Twitter has really taken off as a business tool. When I was at the O’Reilly Strata conference a couple of months ago, I was really struck by how people in Silicon Valley just take Twitter for granted as a business tool. More recently, at networking events in Vancouver, I’ve been seeing more and more people adding their Twitter handles to business cards, "Hello my name is___" badges and even tent cards at seminars. Far from just a way for millenials and Demi Moore, Ashton Kutcher or Charlie Sheen, Twitter is increasingly a viable business tool.
While I’ve been on Twitter under my own name for a while, I’ve recently built out an account for Consultant Journal at @consultantj. I encourage you to follow me and say hi – maybe even ask me a question or two. I don’t bite. I promise.
Now, maybe you’re wondering why you should even bother with Twitter. With 140 characters as the limit for a message, what could you possibly gain from this? Well, there are tons of business reasons to bother with Twitter, even if you don’t want to get in the habit of "tweeting" (sending out messages) on your own.
Why use Twitter
- Learn from others. You can follow some of the world’s best known business leaders on Twitter – as well as some of the niche masters. Most major influencers are on Twitter, sharing their thoughts. It’s a quick, easy, free way to learn and be reminded of best practices and great insights.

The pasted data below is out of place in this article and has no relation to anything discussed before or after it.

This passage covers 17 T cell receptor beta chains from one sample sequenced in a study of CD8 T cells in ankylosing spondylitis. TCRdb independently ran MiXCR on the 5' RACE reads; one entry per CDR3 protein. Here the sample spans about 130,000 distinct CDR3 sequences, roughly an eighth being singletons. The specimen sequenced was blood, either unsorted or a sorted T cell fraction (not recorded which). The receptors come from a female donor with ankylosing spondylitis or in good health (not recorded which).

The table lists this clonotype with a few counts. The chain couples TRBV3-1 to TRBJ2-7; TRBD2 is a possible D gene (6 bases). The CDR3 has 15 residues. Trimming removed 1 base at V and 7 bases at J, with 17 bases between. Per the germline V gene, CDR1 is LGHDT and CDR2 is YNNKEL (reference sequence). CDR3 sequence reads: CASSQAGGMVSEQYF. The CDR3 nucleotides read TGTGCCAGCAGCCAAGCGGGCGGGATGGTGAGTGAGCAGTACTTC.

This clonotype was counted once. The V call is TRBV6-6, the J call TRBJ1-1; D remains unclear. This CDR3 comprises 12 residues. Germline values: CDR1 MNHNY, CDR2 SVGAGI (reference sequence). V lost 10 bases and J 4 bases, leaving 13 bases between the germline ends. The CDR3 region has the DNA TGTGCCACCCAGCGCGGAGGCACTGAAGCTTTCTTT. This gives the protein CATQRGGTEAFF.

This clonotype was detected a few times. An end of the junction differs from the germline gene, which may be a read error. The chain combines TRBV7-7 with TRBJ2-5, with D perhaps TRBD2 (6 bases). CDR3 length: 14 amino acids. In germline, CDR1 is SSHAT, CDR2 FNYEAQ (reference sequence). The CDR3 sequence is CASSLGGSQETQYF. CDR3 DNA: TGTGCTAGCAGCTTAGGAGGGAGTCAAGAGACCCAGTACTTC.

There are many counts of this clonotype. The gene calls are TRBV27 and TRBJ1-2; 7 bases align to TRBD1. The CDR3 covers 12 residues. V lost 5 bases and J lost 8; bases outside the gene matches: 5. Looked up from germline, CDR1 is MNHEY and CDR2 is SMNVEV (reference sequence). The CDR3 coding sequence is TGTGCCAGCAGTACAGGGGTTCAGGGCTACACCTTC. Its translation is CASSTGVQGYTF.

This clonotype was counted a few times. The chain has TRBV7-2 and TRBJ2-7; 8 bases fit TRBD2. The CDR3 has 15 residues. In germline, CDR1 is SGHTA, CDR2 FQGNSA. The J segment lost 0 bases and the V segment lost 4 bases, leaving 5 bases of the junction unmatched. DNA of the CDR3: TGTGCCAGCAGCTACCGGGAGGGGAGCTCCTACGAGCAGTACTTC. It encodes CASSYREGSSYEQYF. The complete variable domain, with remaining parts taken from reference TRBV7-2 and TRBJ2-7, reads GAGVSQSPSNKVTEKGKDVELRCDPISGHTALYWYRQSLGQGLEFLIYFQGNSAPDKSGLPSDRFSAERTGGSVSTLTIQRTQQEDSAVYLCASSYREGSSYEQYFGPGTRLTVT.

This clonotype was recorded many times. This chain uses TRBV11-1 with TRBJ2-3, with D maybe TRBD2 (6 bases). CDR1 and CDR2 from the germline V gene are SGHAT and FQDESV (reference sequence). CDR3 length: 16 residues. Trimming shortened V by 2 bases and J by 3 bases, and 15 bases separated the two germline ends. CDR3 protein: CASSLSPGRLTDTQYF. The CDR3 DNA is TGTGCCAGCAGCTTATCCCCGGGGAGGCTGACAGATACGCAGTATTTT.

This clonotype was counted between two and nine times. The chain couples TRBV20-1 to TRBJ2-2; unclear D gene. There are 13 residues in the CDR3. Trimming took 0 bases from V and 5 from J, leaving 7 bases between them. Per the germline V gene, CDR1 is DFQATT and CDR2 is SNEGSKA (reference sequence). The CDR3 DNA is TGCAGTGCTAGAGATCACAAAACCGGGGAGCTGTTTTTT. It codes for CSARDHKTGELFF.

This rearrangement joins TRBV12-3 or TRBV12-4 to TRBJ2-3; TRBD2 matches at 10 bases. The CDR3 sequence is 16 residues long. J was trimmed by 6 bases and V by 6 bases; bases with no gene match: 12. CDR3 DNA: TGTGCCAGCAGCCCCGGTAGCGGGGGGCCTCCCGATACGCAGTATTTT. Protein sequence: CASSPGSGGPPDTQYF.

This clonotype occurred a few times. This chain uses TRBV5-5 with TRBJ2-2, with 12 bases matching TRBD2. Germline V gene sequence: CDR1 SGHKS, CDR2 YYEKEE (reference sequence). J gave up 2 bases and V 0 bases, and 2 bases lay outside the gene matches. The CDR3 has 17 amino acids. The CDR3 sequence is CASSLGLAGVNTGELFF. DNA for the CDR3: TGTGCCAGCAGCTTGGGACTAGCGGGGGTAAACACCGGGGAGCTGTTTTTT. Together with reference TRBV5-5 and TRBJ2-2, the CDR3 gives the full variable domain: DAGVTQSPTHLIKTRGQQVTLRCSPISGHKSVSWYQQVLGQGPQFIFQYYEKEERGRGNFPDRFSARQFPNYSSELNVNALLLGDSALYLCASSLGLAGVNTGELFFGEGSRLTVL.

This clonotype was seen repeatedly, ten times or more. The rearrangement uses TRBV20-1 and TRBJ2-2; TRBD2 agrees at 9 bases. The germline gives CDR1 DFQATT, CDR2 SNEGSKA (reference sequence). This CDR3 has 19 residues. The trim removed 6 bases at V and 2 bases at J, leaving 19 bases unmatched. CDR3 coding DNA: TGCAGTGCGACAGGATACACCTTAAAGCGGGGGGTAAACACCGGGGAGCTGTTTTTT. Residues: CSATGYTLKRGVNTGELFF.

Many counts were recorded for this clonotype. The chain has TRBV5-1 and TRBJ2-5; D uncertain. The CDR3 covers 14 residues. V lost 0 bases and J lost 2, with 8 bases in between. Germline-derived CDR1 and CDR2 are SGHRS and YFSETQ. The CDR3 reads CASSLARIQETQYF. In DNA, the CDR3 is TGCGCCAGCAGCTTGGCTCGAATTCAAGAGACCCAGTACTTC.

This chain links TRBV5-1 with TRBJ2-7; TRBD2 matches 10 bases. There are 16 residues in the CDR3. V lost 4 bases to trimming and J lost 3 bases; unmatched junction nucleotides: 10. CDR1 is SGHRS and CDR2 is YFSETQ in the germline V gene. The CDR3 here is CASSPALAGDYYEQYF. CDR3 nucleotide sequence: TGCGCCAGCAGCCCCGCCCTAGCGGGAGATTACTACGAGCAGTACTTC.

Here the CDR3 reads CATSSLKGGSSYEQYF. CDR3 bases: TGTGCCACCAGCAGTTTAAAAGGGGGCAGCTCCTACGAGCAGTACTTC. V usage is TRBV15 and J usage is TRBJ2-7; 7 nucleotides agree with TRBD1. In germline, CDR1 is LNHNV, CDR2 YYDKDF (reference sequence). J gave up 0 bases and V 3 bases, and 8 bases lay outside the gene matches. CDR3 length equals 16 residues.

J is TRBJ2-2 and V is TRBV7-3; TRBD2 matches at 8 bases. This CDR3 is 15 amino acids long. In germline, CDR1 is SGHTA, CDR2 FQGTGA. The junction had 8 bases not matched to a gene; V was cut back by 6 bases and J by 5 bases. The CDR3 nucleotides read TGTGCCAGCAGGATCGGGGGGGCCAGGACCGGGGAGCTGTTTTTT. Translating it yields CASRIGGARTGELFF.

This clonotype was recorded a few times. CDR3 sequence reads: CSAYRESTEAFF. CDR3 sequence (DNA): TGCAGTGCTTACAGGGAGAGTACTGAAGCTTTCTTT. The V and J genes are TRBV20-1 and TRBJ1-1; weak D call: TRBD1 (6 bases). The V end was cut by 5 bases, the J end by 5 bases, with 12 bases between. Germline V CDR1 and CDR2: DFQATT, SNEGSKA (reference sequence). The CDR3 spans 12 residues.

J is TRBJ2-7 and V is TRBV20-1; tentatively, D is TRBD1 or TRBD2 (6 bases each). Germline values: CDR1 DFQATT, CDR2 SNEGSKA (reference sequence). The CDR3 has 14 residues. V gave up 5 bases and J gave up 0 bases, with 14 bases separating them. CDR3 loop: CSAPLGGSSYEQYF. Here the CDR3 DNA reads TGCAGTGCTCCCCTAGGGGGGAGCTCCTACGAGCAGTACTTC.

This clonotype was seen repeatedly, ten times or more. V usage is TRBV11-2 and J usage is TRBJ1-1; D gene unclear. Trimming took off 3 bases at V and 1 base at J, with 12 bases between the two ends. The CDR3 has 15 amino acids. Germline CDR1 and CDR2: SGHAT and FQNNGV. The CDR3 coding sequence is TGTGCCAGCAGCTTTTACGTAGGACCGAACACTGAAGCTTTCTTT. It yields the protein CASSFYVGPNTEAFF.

- Follow the buzz. Even if you’re just a casual user of Twitter, you can find out what others in your world are talking about. That might mean hearing the latest buzz words or it may mean something more serious such as learning that a major prospective client is being hit with financial challenges.
- Find clients. Many other small and large businesses post their job and contract opportunities via Twitter. And, by engaging with people on Twitter, you may win work. I’ve been able to build some strategic partnerships with people I first met on Twitter.
- Stay connected. You can send a quick message to business contacts who can "retweet" it to their own followers or find other people to help you. I recently got advice on where to host a business event, simply by putting it out to my Twitter community.
- Reinforce community. At a business event last week, I met someone who’d recently followed me on Twitter and retweeted something I said. I recognized her face, name and business name and I was able to thank her in person and it gave us a great starting point for a conversation.
- Impress clients. Follow your clients and prospective clients. Learn about their businesses and follow the conversations they’re having with their clients, partners and even employees. You can share this knowledge with your clients and even tap into it in building out proposals or offering solutions.
Are you on Twitter? What reasons would you add to this list?